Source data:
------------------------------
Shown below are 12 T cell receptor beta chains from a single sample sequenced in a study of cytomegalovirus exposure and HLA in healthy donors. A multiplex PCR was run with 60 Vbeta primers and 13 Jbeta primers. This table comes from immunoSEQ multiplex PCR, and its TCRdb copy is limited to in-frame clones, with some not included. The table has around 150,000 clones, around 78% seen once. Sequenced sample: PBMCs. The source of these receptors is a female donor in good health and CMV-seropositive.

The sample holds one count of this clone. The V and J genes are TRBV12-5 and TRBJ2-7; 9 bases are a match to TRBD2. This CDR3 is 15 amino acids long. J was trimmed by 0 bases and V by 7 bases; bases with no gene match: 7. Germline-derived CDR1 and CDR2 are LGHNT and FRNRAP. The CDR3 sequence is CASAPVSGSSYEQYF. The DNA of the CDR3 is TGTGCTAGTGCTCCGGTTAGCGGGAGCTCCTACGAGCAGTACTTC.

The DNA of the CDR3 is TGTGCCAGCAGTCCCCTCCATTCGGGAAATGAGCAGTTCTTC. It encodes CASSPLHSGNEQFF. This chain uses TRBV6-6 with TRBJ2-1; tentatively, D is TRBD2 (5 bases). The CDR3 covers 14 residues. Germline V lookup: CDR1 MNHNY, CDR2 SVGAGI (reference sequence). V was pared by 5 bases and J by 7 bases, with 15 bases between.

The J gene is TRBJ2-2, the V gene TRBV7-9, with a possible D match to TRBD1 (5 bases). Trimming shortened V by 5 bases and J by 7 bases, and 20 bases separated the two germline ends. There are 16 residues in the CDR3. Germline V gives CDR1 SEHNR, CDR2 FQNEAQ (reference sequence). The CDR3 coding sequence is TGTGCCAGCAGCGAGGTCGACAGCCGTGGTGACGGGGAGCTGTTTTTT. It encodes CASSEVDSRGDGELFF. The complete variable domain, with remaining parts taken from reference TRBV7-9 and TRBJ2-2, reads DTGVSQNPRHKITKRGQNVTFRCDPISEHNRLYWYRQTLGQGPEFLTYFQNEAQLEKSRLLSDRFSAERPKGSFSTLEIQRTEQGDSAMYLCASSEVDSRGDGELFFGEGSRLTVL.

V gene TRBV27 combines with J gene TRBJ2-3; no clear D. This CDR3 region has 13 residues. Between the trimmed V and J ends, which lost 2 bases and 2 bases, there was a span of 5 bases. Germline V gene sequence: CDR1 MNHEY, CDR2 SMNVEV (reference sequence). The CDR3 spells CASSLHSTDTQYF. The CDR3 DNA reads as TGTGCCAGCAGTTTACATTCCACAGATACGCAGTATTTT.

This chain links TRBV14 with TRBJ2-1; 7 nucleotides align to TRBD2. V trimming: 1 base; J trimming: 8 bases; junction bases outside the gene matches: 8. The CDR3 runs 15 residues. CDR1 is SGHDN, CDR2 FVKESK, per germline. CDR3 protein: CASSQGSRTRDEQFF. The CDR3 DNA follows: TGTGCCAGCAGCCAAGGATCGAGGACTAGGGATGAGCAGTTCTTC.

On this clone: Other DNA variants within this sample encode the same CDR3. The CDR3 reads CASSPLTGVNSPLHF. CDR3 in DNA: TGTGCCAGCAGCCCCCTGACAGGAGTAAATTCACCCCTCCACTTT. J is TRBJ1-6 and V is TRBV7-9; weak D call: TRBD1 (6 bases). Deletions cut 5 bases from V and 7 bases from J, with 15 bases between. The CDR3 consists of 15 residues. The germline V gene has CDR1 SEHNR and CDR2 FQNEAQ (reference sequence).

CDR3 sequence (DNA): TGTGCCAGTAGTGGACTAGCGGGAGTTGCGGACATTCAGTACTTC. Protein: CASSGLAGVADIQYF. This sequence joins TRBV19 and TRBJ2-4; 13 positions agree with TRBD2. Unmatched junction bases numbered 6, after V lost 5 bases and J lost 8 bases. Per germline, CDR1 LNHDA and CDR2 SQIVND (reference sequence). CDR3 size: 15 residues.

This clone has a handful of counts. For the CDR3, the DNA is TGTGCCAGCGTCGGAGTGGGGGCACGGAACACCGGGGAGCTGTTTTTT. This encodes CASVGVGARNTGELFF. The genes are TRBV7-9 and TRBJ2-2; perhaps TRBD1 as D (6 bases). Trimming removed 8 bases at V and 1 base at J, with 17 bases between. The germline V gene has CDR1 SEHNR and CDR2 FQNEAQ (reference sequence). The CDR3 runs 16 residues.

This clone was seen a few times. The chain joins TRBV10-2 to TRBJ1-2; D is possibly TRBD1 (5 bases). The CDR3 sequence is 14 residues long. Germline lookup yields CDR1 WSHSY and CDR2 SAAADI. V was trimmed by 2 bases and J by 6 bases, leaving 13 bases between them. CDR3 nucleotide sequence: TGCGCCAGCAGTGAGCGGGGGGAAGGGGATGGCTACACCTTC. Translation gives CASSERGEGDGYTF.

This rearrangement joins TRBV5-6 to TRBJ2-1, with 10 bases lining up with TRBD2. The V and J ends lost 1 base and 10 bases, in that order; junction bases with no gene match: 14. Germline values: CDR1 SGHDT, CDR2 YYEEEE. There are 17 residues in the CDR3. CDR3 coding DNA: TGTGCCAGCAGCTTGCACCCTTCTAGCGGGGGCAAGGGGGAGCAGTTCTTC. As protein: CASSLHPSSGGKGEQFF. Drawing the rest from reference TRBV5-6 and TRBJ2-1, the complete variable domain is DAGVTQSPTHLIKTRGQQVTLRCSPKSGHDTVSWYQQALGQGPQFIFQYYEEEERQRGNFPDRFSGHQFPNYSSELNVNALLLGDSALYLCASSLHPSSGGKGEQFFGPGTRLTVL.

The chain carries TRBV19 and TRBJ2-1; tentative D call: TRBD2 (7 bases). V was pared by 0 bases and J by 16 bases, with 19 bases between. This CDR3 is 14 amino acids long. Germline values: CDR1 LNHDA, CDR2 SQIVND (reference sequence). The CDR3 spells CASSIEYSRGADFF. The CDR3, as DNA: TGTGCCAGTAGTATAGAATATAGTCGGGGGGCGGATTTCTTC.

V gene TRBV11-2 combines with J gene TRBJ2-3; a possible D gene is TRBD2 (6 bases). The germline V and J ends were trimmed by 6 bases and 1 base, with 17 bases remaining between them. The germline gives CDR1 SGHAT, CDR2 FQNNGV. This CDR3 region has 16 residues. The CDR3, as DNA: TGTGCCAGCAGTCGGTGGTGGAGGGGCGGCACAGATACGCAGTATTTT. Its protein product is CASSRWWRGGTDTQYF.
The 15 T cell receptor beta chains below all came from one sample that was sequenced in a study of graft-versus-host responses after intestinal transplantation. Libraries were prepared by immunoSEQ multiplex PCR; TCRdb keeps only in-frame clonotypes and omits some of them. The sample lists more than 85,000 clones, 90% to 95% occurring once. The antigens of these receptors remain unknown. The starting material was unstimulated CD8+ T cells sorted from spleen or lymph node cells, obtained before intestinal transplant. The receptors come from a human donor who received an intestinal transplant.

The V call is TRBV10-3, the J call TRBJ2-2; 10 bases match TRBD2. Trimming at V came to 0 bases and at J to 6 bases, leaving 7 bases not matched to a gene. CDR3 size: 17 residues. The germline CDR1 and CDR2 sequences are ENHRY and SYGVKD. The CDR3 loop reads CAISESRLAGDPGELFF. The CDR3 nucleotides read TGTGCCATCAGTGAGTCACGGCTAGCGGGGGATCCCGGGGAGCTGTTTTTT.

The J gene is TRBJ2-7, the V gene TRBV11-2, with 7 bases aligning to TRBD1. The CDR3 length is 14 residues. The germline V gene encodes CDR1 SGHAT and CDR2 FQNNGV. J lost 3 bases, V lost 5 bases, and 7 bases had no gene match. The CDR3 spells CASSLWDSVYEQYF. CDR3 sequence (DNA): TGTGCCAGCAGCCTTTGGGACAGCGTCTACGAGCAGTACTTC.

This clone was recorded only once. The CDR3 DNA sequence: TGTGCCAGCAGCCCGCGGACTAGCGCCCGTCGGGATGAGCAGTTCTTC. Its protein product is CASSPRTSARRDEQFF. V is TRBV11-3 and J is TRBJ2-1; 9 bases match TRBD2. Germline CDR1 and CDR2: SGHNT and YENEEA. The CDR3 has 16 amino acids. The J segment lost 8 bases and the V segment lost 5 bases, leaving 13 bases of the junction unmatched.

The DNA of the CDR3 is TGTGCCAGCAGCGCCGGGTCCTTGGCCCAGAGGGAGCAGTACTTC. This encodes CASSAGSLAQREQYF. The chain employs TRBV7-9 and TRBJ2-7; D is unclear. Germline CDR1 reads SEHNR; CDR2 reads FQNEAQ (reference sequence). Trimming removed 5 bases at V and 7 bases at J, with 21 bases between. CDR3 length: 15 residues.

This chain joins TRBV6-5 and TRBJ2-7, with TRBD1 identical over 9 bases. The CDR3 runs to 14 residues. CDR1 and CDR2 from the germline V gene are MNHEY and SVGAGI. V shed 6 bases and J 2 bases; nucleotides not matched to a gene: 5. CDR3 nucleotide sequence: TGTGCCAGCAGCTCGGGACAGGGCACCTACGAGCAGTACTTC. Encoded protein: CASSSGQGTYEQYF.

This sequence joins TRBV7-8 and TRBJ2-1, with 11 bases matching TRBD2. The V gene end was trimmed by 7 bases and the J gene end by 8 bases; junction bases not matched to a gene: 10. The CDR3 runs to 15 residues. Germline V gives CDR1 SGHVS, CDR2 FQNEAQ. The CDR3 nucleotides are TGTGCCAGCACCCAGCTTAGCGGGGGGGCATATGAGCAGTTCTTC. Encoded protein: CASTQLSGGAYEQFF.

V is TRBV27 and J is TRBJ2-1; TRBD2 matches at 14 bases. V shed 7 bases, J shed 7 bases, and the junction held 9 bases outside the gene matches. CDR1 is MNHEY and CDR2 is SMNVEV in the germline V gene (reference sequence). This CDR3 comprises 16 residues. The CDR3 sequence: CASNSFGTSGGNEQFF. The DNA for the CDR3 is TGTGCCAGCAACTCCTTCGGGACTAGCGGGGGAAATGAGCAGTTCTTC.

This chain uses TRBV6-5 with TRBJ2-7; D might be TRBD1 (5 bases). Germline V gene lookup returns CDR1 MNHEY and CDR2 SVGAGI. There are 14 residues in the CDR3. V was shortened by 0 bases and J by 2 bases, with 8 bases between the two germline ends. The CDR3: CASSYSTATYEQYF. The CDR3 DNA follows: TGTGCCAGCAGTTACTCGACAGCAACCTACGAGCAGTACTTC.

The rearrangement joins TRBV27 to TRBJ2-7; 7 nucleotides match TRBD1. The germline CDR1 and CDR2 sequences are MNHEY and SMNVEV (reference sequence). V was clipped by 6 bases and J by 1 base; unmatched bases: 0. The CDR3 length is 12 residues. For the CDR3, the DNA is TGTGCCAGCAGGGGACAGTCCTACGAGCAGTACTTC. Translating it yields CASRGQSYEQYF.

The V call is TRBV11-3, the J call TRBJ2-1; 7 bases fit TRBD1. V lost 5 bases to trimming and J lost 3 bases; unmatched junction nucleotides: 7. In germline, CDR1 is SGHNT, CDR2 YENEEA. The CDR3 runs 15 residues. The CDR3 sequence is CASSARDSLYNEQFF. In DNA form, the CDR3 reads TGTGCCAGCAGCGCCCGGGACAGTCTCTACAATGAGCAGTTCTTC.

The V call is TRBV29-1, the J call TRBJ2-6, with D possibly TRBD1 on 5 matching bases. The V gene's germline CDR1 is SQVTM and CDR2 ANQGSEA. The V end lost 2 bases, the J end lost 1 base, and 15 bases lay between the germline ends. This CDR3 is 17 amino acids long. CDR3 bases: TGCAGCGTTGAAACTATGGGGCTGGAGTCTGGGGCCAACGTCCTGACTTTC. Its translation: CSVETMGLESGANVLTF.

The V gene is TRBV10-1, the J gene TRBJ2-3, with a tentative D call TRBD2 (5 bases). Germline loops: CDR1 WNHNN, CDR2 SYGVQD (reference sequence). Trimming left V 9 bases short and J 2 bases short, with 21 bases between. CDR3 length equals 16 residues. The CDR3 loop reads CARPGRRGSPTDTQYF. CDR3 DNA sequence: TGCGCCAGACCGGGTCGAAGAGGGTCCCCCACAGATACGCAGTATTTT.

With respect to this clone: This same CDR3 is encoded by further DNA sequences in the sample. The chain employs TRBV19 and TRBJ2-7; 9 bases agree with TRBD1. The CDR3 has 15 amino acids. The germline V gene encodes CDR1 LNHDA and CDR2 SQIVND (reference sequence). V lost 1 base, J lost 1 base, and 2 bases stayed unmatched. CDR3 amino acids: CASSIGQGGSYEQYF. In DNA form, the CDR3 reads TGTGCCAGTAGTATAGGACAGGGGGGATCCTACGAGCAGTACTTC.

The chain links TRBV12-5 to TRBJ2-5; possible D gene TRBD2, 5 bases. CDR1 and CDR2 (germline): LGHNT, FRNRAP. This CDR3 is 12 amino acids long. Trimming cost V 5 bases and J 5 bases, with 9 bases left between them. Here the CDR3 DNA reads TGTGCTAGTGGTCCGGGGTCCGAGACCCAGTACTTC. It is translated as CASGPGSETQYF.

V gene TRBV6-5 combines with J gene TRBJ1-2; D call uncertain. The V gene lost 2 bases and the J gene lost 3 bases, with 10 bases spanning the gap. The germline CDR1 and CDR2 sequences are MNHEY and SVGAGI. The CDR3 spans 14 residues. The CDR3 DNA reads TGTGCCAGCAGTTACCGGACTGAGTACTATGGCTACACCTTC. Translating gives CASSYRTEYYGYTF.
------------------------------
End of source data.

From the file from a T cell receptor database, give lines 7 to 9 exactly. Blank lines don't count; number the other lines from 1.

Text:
On this clone: Other DNA variants within this sample encode the same CDR3. The CDR3 reads CASSPLTGVNSPLHF. CDR3 in DNA: TGTGCCAGCAGCCCCCTGACAGGAGTAAATTCACCCCTCCACTTT. J is TRBJ1-6 and V is TRBV7-9; weak D call: TRBD1 (6 bases). Deletions cut 5 bases from V and 7 bases from J, with 15 bases between. The CDR3 consists of 15 residues. The germline V gene has CDR1 SEHNR and CDR2 FQNEAQ (reference sequence).

CDR3 sequence (DNA): TGTGCCAGTAGTGGACTAGCGGGAGTTGCGGACATTCAGTACTTC. Protein: CASSGLAGVADIQYF. This sequence joins TRBV19 and TRBJ2-4; 13 positions agree with TRBD2. Unmatched junction bases numbered 6, after V lost 5 bases and J lost 8 bases. Per germline, CDR1 LNHDA and CDR2 SQIVND (reference sequence). CDR3 size: 15 residues.

This clone has a handful of counts. For the CDR3, the DNA is TGTGCCAGCGTCGGAGTGGGGGCACGGAACACCGGGGAGCTGTTTTTT. This encodes CASVGVGARNTGELFF. The genes are TRBV7-9 and TRBJ2-2; perhaps TRBD1 as D (6 bases). Trimming removed 8 bases at V and 1 base at J, with 17 bases between. The germline V gene has CDR1 SEHNR and CDR2 FQNEAQ (reference sequence). The CDR3 runs 16 residues.